2013 is a year in which I could find data. In 2013, the U.S. saw 187 cases of measles, only 4 of them in someone who was vaccinated. In other words, there are 49 times as many measles cases among the unvaccinated as the vaccinated.

But note that about 90 percent of the population (using 13-17 year olds as a proxy) are vaccinated. The chance of getting measles in the unvaccinated is 0.8 per million, compared to 0.002 per million in the vaccinated - 422 times higher.

The following chart shows the relative appearance of the dot densities. The bottom row which compares the relative chance of getting measles is the more appropriate metric, and it looks much worse.

Junkcharts_monachalabi_measles

***

Mona's instagram has many other provocative graphics.

 


Say it thrice: a nice example of layering and story-telling

I enjoyed the New York Times's data viz showing how actively the Democratic candidates were criss-crossing the nation in the month of March (link).

It is a great example of layering the presentation, starting with an eye-catching map at the most aggregate level. The designers looped through the same dataset three times.

Nyt_candidatemap_1

This compact display packs quite a lot. We can easily identify which were the most popular states; and which candidate visited which states the most.

I noticed how they handled the legend. There is no explicit legend. The candidate names are spread around the map. The size legend is also missing, replaced by a short sentence explaining that size encodes the number of cities visited within the state. For a chart like this, having a precise size legend isn't that useful.

The next section presents the same data in a small-multiples layout. The heads are replaced by dots.

Nyt_candidatemap_2

This allows more precise comparison of one candidate to another, and one location to another.

This display has one shortcoming. If you compare the left two maps above, those for Amy Klobuchar and Beto O'Rourke, it looks like they have visited roughly similar number of cities when in fact Beto went to 42 compared to 25. Reducing the size of the dots might work.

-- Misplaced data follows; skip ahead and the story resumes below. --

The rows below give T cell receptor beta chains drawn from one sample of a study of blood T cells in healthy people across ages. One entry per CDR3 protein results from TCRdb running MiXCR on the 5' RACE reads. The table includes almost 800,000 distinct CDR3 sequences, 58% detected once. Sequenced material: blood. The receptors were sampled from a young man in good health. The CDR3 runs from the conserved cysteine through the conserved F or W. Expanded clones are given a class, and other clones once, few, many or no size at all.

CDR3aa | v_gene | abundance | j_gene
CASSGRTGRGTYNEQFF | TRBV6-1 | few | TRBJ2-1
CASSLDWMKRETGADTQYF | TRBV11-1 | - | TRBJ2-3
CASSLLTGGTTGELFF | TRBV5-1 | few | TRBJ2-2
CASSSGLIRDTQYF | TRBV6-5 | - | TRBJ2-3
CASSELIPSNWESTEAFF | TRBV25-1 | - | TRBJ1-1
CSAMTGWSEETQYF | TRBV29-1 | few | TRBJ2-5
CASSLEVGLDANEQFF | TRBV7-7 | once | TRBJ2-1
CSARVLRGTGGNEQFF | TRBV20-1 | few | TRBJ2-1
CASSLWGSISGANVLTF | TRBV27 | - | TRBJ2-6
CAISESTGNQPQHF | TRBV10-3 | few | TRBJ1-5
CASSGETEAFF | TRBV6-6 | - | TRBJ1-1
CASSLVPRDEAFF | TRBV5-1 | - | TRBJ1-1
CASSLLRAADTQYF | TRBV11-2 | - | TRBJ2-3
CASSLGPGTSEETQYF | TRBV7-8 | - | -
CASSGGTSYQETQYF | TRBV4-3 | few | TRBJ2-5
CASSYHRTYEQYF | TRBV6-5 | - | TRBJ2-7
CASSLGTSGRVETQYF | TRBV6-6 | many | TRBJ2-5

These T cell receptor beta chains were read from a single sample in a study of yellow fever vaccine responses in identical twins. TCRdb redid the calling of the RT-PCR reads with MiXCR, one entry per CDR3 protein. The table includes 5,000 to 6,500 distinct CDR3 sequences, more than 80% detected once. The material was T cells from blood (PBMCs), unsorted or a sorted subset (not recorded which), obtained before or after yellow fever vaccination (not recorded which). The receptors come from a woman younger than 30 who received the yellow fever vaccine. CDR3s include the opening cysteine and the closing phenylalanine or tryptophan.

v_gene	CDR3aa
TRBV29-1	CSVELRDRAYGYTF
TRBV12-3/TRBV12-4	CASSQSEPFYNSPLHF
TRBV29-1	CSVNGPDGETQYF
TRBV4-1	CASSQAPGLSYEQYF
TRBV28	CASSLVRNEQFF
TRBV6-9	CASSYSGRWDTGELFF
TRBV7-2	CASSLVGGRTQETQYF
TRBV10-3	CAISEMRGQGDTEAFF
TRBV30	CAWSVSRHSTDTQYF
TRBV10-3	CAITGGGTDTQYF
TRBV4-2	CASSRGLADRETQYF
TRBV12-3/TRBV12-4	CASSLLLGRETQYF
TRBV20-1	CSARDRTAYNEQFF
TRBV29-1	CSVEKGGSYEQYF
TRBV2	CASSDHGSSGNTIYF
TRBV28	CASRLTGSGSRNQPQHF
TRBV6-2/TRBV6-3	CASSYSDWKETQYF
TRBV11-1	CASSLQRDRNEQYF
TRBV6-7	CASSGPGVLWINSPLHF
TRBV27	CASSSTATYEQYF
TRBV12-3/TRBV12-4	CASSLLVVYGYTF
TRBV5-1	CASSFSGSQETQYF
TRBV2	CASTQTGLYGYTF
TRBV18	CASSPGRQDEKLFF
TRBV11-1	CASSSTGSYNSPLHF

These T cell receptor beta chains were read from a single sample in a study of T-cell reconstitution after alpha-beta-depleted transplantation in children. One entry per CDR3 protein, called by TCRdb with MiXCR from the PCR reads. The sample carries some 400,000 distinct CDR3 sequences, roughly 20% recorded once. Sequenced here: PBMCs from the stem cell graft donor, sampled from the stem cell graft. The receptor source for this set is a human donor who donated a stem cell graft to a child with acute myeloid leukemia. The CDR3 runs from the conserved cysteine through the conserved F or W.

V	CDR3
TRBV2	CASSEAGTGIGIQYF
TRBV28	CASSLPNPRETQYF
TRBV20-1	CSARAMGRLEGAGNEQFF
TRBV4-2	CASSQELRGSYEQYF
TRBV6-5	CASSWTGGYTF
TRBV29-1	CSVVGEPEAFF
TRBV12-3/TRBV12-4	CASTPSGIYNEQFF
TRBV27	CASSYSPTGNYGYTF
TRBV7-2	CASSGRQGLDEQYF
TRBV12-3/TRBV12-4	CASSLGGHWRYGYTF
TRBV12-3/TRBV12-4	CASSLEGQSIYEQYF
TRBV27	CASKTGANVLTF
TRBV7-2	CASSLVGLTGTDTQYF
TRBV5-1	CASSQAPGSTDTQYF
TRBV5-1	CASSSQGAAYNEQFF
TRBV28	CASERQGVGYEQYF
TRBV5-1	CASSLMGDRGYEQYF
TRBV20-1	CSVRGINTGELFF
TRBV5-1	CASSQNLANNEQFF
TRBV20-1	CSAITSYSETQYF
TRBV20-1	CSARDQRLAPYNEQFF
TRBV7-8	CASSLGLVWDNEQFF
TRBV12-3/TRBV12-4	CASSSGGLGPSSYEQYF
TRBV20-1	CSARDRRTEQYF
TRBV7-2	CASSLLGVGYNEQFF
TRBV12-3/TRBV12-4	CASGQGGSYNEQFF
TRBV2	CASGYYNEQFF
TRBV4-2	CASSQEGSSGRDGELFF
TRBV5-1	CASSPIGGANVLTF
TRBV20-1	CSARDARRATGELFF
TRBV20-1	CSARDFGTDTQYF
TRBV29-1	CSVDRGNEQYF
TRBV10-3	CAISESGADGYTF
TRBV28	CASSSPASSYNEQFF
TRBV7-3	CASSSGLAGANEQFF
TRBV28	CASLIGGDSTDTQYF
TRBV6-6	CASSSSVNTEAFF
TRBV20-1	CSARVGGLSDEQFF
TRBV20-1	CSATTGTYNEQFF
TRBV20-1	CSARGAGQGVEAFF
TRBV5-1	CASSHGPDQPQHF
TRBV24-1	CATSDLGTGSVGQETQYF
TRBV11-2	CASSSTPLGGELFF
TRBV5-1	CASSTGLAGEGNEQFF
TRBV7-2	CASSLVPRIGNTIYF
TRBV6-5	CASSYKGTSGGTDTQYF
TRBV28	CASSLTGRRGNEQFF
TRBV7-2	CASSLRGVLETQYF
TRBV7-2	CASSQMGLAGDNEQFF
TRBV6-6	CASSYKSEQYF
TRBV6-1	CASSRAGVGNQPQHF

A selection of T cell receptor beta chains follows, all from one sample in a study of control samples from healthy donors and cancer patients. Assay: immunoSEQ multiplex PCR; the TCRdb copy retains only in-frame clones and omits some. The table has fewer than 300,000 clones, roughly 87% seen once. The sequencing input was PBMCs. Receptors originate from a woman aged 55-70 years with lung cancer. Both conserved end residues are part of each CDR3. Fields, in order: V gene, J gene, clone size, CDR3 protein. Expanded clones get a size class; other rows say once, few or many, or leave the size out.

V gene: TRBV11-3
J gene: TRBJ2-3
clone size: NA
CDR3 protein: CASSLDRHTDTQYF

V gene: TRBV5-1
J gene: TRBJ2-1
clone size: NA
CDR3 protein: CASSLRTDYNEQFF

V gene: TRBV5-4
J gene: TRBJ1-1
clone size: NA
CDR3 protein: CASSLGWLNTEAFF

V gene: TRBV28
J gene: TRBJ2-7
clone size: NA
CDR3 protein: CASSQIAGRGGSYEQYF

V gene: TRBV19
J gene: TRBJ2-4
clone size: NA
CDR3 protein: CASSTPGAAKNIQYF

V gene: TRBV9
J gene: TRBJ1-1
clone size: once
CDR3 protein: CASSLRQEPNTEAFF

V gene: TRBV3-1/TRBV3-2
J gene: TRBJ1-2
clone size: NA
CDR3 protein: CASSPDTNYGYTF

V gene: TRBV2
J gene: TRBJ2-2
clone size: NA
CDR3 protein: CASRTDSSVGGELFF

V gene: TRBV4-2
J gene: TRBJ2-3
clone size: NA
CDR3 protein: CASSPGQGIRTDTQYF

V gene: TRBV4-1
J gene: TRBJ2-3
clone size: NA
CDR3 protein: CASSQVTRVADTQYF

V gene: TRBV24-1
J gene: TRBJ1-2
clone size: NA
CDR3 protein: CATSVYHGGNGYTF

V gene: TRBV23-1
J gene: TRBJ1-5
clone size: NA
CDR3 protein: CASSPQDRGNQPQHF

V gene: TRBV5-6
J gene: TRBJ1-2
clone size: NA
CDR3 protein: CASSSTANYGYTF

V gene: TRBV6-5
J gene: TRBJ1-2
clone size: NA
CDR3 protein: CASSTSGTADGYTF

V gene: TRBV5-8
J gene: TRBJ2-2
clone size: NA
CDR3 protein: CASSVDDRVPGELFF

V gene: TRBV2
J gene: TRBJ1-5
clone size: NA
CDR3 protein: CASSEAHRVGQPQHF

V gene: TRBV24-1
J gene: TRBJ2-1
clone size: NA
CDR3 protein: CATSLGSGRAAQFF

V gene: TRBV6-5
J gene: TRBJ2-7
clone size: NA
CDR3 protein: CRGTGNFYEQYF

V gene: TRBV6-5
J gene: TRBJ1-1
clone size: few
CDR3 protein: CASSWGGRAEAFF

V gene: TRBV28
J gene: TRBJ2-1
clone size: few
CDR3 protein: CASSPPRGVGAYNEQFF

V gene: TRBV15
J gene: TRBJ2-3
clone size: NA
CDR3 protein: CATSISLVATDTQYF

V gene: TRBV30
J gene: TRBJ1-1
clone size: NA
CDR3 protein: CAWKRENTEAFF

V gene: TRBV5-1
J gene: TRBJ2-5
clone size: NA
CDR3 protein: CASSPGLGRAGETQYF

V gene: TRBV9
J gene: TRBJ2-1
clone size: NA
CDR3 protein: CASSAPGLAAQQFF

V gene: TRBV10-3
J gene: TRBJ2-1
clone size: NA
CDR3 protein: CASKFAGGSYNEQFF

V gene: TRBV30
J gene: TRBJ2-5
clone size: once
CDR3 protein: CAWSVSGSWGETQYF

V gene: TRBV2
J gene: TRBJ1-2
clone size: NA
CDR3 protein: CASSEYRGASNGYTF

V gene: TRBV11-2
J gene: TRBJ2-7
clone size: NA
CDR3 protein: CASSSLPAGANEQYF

Then, in the third visualization of the same data, the time dimension is emphasized. Lines are used to animate the daily movements of the candidates, one by one.

Nyt_candidatemap_3

Click here to see the animation.

When repetition is done right, it doesn't feel like repetition.

 


Form and function: when academia takes on weed

I have a longer article on the sister blog about the research design of a study claiming 420 "cannabis" Day caused more road accident fatalities (link). The blog also has a discussion of the graphics used to present the analysis, which I'm excerpting here for dataviz fans.

The original chart looks like this:

Harperpalayew-new-420-fig2

The question being asked is whether April 20 is a special day when viewed against the backdrop of every day of the year. The answer is pretty clear. From this chart, the reader can see:

  • that April 20 is part of the background "noise". It's not standing out from the pack;
  • that there are other days like July 4, Labor Day, Christmas, etc. that stand out more than April 20

It doesn't even matter what the vertical axis is measuring. The visual elements did their job. 

***

If you look closely, you can even assess the "magnitude" of the evidence, not just the "direction." While April 20 isn't special, it nonetheless is somewhat noteworthy. The vertical line associated with April 20 sits on the positive side of the range of possibilities, and appears to sit above most other days.

The chart form shown above is better at conveying the direction of the evidence than its strength. If the strength of the evidence is required, we use a different chart form.